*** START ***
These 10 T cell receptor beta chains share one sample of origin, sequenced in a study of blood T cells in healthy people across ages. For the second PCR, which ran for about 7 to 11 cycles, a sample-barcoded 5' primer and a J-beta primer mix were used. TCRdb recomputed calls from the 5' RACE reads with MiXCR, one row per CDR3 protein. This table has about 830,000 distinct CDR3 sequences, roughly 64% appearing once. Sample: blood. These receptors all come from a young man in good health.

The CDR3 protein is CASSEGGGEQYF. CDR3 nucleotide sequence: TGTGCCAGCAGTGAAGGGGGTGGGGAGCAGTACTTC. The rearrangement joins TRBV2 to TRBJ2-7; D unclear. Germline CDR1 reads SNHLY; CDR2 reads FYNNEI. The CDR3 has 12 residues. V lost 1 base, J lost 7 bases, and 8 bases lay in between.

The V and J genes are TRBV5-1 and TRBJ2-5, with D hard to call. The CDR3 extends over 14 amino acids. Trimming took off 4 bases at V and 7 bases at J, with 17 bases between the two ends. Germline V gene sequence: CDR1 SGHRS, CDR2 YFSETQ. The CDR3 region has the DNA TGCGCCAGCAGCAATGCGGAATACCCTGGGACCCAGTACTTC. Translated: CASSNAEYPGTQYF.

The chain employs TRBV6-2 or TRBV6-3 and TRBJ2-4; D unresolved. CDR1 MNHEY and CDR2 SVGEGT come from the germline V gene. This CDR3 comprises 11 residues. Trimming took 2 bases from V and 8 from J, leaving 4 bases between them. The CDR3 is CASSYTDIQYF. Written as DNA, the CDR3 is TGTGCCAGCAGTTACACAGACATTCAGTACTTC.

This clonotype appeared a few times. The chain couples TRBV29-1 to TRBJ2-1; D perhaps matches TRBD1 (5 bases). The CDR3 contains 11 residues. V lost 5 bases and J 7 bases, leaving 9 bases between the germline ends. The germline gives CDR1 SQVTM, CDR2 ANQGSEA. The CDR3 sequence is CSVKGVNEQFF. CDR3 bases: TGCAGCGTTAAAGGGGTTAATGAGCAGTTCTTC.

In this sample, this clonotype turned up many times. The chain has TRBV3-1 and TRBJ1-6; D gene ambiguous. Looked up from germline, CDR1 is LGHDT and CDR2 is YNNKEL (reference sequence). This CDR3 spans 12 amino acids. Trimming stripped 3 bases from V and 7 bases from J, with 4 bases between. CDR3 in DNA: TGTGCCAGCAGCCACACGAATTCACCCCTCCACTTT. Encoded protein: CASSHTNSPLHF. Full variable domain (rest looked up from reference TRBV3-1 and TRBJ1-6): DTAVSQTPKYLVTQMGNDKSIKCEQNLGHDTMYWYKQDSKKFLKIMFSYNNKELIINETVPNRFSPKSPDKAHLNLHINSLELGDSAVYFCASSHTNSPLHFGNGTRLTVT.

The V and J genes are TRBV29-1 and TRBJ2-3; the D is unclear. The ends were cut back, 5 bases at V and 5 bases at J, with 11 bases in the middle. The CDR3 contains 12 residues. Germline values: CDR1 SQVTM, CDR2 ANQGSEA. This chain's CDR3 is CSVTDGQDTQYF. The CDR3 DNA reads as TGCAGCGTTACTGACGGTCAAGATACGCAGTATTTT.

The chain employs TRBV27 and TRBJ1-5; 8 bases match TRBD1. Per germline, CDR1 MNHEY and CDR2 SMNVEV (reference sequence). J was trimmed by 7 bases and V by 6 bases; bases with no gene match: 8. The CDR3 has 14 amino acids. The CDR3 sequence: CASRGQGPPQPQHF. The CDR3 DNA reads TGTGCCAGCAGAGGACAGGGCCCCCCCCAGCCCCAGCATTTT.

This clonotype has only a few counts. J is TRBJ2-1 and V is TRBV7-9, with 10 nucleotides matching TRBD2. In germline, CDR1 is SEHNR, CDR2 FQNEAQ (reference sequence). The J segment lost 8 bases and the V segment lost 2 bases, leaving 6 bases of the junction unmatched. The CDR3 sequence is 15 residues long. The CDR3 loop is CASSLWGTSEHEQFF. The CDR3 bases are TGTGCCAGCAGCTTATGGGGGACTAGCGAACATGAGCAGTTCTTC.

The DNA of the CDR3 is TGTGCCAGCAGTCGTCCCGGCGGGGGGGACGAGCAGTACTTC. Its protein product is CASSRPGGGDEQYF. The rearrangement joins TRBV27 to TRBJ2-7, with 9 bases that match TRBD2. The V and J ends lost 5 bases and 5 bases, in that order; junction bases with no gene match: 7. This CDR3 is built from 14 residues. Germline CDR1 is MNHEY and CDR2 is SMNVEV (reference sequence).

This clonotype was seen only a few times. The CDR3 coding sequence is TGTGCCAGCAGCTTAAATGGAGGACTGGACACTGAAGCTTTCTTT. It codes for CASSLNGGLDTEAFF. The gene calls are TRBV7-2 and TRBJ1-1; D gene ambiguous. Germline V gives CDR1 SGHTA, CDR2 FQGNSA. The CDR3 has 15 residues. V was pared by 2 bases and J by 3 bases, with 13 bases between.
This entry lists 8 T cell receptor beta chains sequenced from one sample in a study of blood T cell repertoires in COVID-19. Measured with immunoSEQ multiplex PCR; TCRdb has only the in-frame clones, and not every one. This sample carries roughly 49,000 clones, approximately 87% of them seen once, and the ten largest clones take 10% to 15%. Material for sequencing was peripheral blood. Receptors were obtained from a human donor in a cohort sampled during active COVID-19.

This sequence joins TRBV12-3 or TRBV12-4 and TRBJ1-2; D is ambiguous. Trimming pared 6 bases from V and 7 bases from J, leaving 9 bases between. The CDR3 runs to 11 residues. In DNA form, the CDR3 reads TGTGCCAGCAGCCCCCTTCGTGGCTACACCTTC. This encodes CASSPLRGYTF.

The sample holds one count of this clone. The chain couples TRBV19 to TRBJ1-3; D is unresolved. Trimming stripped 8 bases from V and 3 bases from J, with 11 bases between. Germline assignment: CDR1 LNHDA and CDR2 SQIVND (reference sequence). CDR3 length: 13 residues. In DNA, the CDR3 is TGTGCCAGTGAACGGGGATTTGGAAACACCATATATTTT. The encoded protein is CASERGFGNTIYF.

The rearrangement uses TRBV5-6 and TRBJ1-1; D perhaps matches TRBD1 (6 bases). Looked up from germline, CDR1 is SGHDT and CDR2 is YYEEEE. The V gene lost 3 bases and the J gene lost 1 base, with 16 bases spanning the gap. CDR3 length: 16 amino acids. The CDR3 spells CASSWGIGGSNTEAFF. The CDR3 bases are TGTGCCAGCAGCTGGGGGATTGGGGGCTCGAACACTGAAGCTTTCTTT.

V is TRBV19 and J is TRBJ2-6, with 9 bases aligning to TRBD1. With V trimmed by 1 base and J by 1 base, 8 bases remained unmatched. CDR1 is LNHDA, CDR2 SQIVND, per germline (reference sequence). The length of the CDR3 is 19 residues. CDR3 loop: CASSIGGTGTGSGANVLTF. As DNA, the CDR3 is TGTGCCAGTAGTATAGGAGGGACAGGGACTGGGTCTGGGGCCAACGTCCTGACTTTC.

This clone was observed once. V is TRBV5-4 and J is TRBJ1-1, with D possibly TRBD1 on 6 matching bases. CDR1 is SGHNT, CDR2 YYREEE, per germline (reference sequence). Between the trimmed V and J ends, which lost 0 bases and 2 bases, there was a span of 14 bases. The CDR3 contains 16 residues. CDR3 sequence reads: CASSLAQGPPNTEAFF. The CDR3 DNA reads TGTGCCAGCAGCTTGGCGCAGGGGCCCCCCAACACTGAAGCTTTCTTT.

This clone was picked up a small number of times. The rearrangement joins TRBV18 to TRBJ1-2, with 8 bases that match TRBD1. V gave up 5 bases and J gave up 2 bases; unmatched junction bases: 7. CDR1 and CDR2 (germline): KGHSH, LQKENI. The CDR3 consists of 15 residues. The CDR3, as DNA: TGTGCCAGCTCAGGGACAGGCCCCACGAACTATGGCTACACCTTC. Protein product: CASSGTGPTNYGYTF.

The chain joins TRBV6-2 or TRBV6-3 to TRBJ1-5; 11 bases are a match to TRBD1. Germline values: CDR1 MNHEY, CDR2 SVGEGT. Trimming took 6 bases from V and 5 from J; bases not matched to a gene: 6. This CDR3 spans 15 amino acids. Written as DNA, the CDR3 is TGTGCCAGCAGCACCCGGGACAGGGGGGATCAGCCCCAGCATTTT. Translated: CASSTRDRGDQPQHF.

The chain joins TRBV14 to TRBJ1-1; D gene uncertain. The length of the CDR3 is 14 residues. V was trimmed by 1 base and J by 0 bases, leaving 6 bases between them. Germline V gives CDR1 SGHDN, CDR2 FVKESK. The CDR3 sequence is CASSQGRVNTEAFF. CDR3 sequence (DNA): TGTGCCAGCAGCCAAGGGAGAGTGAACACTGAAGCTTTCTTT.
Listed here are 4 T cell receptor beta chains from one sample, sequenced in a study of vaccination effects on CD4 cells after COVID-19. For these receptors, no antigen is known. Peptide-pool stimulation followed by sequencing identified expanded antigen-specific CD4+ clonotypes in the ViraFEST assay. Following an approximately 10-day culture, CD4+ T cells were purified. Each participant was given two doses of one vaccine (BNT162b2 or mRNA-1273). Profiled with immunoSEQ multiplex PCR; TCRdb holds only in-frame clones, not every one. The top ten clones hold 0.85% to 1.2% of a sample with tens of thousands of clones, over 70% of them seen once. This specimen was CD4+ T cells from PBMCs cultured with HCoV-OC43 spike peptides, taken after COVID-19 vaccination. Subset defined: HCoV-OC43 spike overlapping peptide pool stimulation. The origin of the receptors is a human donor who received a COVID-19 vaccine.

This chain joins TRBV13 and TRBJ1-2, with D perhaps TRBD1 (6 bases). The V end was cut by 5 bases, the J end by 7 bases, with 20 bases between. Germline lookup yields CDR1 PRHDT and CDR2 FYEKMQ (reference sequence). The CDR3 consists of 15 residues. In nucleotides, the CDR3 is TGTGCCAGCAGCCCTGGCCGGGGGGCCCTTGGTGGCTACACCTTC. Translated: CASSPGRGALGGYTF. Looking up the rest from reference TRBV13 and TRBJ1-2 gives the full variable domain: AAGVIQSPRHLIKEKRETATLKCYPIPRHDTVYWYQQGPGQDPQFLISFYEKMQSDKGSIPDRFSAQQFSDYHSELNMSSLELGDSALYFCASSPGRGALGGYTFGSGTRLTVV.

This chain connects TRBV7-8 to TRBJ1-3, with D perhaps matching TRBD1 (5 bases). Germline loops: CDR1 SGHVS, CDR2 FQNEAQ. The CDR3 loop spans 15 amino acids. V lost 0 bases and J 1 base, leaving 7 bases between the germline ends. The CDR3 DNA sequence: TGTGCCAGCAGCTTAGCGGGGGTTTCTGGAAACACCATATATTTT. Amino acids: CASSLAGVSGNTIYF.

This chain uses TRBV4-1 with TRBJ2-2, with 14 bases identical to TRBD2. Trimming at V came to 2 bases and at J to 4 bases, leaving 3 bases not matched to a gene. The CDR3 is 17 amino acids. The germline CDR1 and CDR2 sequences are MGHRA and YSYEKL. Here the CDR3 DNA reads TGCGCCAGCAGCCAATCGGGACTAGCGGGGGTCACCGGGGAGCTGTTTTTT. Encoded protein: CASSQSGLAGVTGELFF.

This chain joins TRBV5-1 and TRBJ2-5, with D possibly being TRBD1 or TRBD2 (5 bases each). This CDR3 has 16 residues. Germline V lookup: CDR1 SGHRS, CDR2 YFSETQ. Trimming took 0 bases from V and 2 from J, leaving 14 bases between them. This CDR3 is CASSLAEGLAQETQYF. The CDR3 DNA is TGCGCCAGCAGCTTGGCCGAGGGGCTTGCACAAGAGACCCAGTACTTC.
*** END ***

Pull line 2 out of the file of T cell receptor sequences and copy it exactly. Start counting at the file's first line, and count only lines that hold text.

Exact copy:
The CDR3 protein is CASSEGGGEQYF. CDR3 nucleotide sequence: TGTGCCAGCAGTGAAGGGGGTGGGGAGCAGTACTTC. The rearrangement joins TRBV2 to TRBJ2-7; D unclear. Germline CDR1 reads SNHLY; CDR2 reads FYNNEI. The CDR3 has 12 residues. V lost 1 base, J lost 7 bases, and 8 bases lay in between.